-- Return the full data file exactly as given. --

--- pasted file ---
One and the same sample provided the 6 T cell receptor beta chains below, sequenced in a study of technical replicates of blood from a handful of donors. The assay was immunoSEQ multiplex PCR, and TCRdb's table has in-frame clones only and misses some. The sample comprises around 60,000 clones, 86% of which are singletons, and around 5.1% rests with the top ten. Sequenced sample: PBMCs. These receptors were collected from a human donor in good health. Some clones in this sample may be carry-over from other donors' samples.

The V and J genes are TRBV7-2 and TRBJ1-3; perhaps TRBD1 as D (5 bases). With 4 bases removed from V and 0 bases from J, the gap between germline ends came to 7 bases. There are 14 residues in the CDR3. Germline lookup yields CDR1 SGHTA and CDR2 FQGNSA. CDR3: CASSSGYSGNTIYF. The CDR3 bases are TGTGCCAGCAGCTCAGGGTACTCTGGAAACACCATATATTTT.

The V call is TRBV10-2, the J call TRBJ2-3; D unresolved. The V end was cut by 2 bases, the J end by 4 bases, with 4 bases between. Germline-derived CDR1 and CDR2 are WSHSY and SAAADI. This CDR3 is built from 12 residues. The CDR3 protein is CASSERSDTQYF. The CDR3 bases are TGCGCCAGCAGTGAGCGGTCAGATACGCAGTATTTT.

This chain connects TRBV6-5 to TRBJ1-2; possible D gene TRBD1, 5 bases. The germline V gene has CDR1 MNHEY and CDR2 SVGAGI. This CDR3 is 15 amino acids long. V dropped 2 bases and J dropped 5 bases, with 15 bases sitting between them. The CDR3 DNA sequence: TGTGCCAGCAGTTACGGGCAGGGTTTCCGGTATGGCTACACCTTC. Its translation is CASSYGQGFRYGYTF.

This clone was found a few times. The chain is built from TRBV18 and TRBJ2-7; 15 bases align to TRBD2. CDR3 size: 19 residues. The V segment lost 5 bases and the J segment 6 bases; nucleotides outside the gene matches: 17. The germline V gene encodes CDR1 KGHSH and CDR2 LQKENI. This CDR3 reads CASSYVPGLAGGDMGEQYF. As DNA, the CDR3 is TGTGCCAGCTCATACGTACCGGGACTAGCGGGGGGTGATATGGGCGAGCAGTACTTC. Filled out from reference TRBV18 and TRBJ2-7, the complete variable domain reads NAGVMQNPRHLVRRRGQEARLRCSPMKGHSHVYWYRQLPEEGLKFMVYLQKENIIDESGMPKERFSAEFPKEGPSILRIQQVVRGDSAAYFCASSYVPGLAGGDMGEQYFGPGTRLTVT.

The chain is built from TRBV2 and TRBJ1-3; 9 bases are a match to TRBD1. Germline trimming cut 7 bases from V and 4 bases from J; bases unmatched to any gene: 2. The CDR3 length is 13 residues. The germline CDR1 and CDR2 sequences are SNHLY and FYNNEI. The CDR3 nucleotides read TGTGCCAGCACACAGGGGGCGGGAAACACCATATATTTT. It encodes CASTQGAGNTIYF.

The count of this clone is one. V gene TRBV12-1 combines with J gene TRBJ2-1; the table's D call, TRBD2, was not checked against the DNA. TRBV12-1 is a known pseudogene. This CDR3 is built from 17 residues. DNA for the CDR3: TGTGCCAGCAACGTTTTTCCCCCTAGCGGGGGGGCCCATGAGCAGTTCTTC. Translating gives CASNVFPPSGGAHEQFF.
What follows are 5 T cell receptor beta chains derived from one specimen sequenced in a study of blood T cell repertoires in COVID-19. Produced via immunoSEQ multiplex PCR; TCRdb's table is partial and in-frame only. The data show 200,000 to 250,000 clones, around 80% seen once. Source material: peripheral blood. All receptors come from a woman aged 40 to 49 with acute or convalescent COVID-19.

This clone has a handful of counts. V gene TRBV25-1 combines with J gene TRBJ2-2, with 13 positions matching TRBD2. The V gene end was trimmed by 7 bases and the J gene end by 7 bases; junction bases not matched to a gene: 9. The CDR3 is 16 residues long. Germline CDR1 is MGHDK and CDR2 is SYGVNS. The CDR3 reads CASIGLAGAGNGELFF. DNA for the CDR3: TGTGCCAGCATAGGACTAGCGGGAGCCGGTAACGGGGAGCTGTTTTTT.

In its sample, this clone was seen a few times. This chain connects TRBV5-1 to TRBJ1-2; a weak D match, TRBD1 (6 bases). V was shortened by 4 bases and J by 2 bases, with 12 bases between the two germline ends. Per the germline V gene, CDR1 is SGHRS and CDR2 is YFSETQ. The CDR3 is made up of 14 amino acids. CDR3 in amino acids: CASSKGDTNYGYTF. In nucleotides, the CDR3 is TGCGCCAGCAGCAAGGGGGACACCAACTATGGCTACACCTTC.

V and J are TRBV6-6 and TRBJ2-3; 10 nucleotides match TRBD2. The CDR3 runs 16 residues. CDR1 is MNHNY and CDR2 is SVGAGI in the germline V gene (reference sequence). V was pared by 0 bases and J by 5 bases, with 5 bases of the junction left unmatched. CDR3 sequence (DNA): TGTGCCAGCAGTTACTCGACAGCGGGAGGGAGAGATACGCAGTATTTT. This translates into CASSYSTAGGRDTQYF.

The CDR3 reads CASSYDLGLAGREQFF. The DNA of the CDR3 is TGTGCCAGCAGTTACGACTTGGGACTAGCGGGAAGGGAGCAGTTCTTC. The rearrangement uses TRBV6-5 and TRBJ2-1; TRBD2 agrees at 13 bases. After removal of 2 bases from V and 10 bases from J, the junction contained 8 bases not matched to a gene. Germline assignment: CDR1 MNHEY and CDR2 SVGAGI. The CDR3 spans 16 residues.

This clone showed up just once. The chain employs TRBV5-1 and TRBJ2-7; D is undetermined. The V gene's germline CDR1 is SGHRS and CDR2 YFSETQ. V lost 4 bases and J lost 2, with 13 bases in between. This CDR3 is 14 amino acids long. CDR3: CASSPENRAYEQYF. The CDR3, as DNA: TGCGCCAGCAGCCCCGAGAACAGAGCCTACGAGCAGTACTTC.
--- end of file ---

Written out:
One and the same sample provided the 6 T cell receptor beta chains below, sequenced in a study of technical replicates of blood from a handful of donors. The assay was immunoSEQ multiplex PCR, and TCRdb's table has in-frame clones only and misses some. The sample comprises around 60,000 clones, 86% of which are singletons, and around 5.1% rests with the top ten. Sequenced sample: PBMCs. These receptors were collected from a human donor in good health. Some clones in this sample may be carry-over from other donors' samples.

The V and J genes are TRBV7-2 and TRBJ1-3; perhaps TRBD1 as D (5 bases). With 4 bases removed from V and 0 bases from J, the gap between germline ends came to 7 bases. There are 14 residues in the CDR3. Germline lookup yields CDR1 SGHTA and CDR2 FQGNSA. CDR3: CASSSGYSGNTIYF. The CDR3 bases are TGTGCCAGCAGCTCAGGGTACTCTGGAAACACCATATATTTT.

The V call is TRBV10-2, the J call TRBJ2-3; D unresolved. The V end was cut by 2 bases, the J end by 4 bases, with 4 bases between. Germline-derived CDR1 and CDR2 are WSHSY and SAAADI. This CDR3 is built from 12 residues. The CDR3 protein is CASSERSDTQYF. The CDR3 bases are TGCGCCAGCAGTGAGCGGTCAGATACGCAGTATTTT.

This chain connects TRBV6-5 to TRBJ1-2; possible D gene TRBD1, 5 bases. The germline V gene has CDR1 MNHEY and CDR2 SVGAGI. This CDR3 is 15 amino acids long. V dropped 2 bases and J dropped 5 bases, with 15 bases sitting between them. The CDR3 DNA sequence: TGTGCCAGCAGTTACGGGCAGGGTTTCCGGTATGGCTACACCTTC. Its translation is CASSYGQGFRYGYTF.

This clone was found a few times. The chain is built from TRBV18 and TRBJ2-7; 15 bases align to TRBD2. CDR3 size: 19 residues. The V segment lost 5 bases and the J segment 6 bases; nucleotides outside the gene matches: 17. The germline V gene encodes CDR1 KGHSH and CDR2 LQKENI. This CDR3 reads CASSYVPGLAGGDMGEQYF. As DNA, the CDR3 is TGTGCCAGCTCATACGTACCGGGACTAGCGGGGGGTGATATGGGCGAGCAGTACTTC. Filled out from reference TRBV18 and TRBJ2-7, the complete variable domain reads NAGVMQNPRHLVRRRGQEARLRCSPMKGHSHVYWYRQLPEEGLKFMVYLQKENIIDESGMPKERFSAEFPKEGPSILRIQQVVRGDSAAYFCASSYVPGLAGGDMGEQYFGPGTRLTVT.

The chain is built from TRBV2 and TRBJ1-3; 9 bases are a match to TRBD1. Germline trimming cut 7 bases from V and 4 bases from J; bases unmatched to any gene: 2. The CDR3 length is 13 residues. The germline CDR1 and CDR2 sequences are SNHLY and FYNNEI. The CDR3 nucleotides read TGTGCCAGCACACAGGGGGCGGGAAACACCATATATTTT. It encodes CASTQGAGNTIYF.

The count of this clone is one. V gene TRBV12-1 combines with J gene TRBJ2-1; the table's D call, TRBD2, was not checked against the DNA. TRBV12-1 is a known pseudogene. This CDR3 is built from 17 residues. DNA for the CDR3: TGTGCCAGCAACGTTTTTCCCCCTAGCGGGGGGGCCCATGAGCAGTTCTTC. Translating gives CASNVFPPSGGAHEQFF.
What follows are 5 T cell receptor beta chains derived from one specimen sequenced in a study of blood T cell repertoires in COVID-19. Produced via immunoSEQ multiplex PCR; TCRdb's table is partial and in-frame only. The data show 200,000 to 250,000 clones, around 80% seen once. Source material: peripheral blood. All receptors come from a woman aged 40 to 49 with acute or convalescent COVID-19.

This clone has a handful of counts. V gene TRBV25-1 combines with J gene TRBJ2-2, with 13 positions matching TRBD2. The V gene end was trimmed by 7 bases and the J gene end by 7 bases; junction bases not matched to a gene: 9. The CDR3 is 16 residues long. Germline CDR1 is MGHDK and CDR2 is SYGVNS. The CDR3 reads CASIGLAGAGNGELFF. DNA for the CDR3: TGTGCCAGCATAGGACTAGCGGGAGCCGGTAACGGGGAGCTGTTTTTT.

In its sample, this clone was seen a few times. This chain connects TRBV5-1 to TRBJ1-2; a weak D match, TRBD1 (6 bases). V was shortened by 4 bases and J by 2 bases, with 12 bases between the two germline ends. Per the germline V gene, CDR1 is SGHRS and CDR2 is YFSETQ. The CDR3 is made up of 14 amino acids. CDR3 in amino acids: CASSKGDTNYGYTF. In nucleotides, the CDR3 is TGCGCCAGCAGCAAGGGGGACACCAACTATGGCTACACCTTC.

V and J are TRBV6-6 and TRBJ2-3; 10 nucleotides match TRBD2. The CDR3 runs 16 residues. CDR1 is MNHNY and CDR2 is SVGAGI in the germline V gene (reference sequence). V was pared by 0 bases and J by 5 bases, with 5 bases of the junction left unmatched. CDR3 sequence (DNA): TGTGCCAGCAGTTACTCGACAGCGGGAGGGAGAGATACGCAGTATTTT. This translates into CASSYSTAGGRDTQYF.

The CDR3 reads CASSYDLGLAGREQFF. The DNA of the CDR3 is TGTGCCAGCAGTTACGACTTGGGACTAGCGGGAAGGGAGCAGTTCTTC. The rearrangement uses TRBV6-5 and TRBJ2-1; TRBD2 agrees at 13 bases. After removal of 2 bases from V and 10 bases from J, the junction contained 8 bases not matched to a gene. Germline assignment: CDR1 MNHEY and CDR2 SVGAGI. The CDR3 spans 16 residues.

This clone showed up just once. The chain employs TRBV5-1 and TRBJ2-7; D is undetermined. The V gene's germline CDR1 is SGHRS and CDR2 YFSETQ. V lost 4 bases and J lost 2, with 13 bases in between. This CDR3 is 14 amino acids long. CDR3: CASSPENRAYEQYF. The CDR3, as DNA: TGCGCCAGCAGCCCCGAGAACAGAGCCTACGAGCAGTACTTC.